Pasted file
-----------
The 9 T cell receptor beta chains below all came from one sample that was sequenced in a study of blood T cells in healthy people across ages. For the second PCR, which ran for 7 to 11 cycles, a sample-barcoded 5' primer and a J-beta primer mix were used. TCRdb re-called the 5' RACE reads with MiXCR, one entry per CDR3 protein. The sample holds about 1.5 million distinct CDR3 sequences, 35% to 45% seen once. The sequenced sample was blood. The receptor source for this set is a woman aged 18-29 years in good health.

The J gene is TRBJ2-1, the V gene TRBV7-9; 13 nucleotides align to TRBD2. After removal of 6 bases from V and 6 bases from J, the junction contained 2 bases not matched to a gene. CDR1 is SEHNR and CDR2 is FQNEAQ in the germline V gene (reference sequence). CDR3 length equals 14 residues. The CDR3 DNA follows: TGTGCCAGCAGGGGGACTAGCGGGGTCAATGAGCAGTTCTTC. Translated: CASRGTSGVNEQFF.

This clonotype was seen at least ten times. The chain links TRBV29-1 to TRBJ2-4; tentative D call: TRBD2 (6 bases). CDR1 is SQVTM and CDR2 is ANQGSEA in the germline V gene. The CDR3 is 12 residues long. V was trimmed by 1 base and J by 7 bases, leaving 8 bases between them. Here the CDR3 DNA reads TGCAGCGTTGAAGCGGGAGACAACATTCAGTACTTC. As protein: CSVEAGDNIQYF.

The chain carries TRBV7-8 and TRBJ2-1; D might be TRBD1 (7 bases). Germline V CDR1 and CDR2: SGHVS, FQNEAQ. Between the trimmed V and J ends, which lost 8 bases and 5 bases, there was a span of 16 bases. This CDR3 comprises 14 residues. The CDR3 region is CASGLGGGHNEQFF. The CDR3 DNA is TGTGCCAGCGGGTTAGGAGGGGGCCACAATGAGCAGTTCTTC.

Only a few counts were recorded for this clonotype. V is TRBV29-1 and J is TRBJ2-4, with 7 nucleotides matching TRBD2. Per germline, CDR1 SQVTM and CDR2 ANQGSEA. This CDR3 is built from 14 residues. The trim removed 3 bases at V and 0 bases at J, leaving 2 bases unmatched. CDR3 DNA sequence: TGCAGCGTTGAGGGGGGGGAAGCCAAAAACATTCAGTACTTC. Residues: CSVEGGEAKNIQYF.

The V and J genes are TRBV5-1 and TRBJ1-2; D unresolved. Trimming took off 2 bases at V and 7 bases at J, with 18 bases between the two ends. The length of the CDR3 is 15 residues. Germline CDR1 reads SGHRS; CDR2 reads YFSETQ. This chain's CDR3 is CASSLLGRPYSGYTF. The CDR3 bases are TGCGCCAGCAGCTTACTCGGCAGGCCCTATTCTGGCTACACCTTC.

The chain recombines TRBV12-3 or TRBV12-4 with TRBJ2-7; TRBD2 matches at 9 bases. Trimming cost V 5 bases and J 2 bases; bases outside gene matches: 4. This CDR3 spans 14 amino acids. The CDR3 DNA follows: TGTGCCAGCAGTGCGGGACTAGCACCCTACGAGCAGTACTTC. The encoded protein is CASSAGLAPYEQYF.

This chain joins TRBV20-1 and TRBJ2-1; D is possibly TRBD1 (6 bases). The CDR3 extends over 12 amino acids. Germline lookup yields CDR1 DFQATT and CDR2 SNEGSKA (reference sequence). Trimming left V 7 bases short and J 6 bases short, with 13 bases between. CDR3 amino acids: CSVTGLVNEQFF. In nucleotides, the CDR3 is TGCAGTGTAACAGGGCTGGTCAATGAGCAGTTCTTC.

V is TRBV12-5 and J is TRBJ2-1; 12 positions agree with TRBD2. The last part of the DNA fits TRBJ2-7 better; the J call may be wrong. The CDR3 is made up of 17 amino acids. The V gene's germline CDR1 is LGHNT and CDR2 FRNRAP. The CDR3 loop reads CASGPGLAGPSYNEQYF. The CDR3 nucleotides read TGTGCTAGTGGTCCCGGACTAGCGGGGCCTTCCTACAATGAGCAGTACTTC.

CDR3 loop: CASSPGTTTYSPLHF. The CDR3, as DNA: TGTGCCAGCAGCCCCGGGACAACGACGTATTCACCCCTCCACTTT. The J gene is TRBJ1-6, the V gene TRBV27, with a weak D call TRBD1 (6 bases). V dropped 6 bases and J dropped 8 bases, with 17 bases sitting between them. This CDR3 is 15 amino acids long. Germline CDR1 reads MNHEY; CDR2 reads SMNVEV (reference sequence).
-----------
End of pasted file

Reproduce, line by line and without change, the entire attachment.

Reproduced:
The 9 T cell receptor beta chains below all came from one sample that was sequenced in a study of blood T cells in healthy people across ages. For the second PCR, which ran for 7 to 11 cycles, a sample-barcoded 5' primer and a J-beta primer mix were used. TCRdb re-called the 5' RACE reads with MiXCR, one entry per CDR3 protein. The sample holds about 1.5 million distinct CDR3 sequences, 35% to 45% seen once. The sequenced sample was blood. The receptor source for this set is a woman aged 18-29 years in good health.

The J gene is TRBJ2-1, the V gene TRBV7-9; 13 nucleotides align to TRBD2. After removal of 6 bases from V and 6 bases from J, the junction contained 2 bases not matched to a gene. CDR1 is SEHNR and CDR2 is FQNEAQ in the germline V gene (reference sequence). CDR3 length equals 14 residues. The CDR3 DNA follows: TGTGCCAGCAGGGGGACTAGCGGGGTCAATGAGCAGTTCTTC. Translated: CASRGTSGVNEQFF.

This clonotype was seen at least ten times. The chain links TRBV29-1 to TRBJ2-4; tentative D call: TRBD2 (6 bases). CDR1 is SQVTM and CDR2 is ANQGSEA in the germline V gene. The CDR3 is 12 residues long. V was trimmed by 1 base and J by 7 bases, leaving 8 bases between them. Here the CDR3 DNA reads TGCAGCGTTGAAGCGGGAGACAACATTCAGTACTTC. As protein: CSVEAGDNIQYF.

The chain carries TRBV7-8 and TRBJ2-1; D might be TRBD1 (7 bases). Germline V CDR1 and CDR2: SGHVS, FQNEAQ. Between the trimmed V and J ends, which lost 8 bases and 5 bases, there was a span of 16 bases. This CDR3 comprises 14 residues. The CDR3 region is CASGLGGGHNEQFF. The CDR3 DNA is TGTGCCAGCGGGTTAGGAGGGGGCCACAATGAGCAGTTCTTC.

Only a few counts were recorded for this clonotype. V is TRBV29-1 and J is TRBJ2-4, with 7 nucleotides matching TRBD2. Per germline, CDR1 SQVTM and CDR2 ANQGSEA. This CDR3 is built from 14 residues. The trim removed 3 bases at V and 0 bases at J, leaving 2 bases unmatched. CDR3 DNA sequence: TGCAGCGTTGAGGGGGGGGAAGCCAAAAACATTCAGTACTTC. Residues: CSVEGGEAKNIQYF.

The V and J genes are TRBV5-1 and TRBJ1-2; D unresolved. Trimming took off 2 bases at V and 7 bases at J, with 18 bases between the two ends. The length of the CDR3 is 15 residues. Germline CDR1 reads SGHRS; CDR2 reads YFSETQ. This chain's CDR3 is CASSLLGRPYSGYTF. The CDR3 bases are TGCGCCAGCAGCTTACTCGGCAGGCCCTATTCTGGCTACACCTTC.

The chain recombines TRBV12-3 or TRBV12-4 with TRBJ2-7; TRBD2 matches at 9 bases. Trimming cost V 5 bases and J 2 bases; bases outside gene matches: 4. This CDR3 spans 14 amino acids. The CDR3 DNA follows: TGTGCCAGCAGTGCGGGACTAGCACCCTACGAGCAGTACTTC. The encoded protein is CASSAGLAPYEQYF.

This chain joins TRBV20-1 and TRBJ2-1; D is possibly TRBD1 (6 bases). The CDR3 extends over 12 amino acids. Germline lookup yields CDR1 DFQATT and CDR2 SNEGSKA (reference sequence). Trimming left V 7 bases short and J 6 bases short, with 13 bases between. CDR3 amino acids: CSVTGLVNEQFF. In nucleotides, the CDR3 is TGCAGTGTAACAGGGCTGGTCAATGAGCAGTTCTTC.

V is TRBV12-5 and J is TRBJ2-1; 12 positions agree with TRBD2. The last part of the DNA fits TRBJ2-7 better; the J call may be wrong. The CDR3 is made up of 17 amino acids. The V gene's germline CDR1 is LGHNT and CDR2 FRNRAP. The CDR3 loop reads CASGPGLAGPSYNEQYF. The CDR3 nucleotides read TGTGCTAGTGGTCCCGGACTAGCGGGGCCTTCCTACAATGAGCAGTACTTC.

CDR3 loop: CASSPGTTTYSPLHF. The CDR3, as DNA: TGTGCCAGCAGCCCCGGGACAACGACGTATTCACCCCTCCACTTT. The J gene is TRBJ1-6, the V gene TRBV27, with a weak D call TRBD1 (6 bases). V dropped 6 bases and J dropped 8 bases, with 17 bases sitting between them. This CDR3 is 15 amino acids long. Germline CDR1 reads MNHEY; CDR2 reads SMNVEV (reference sequence).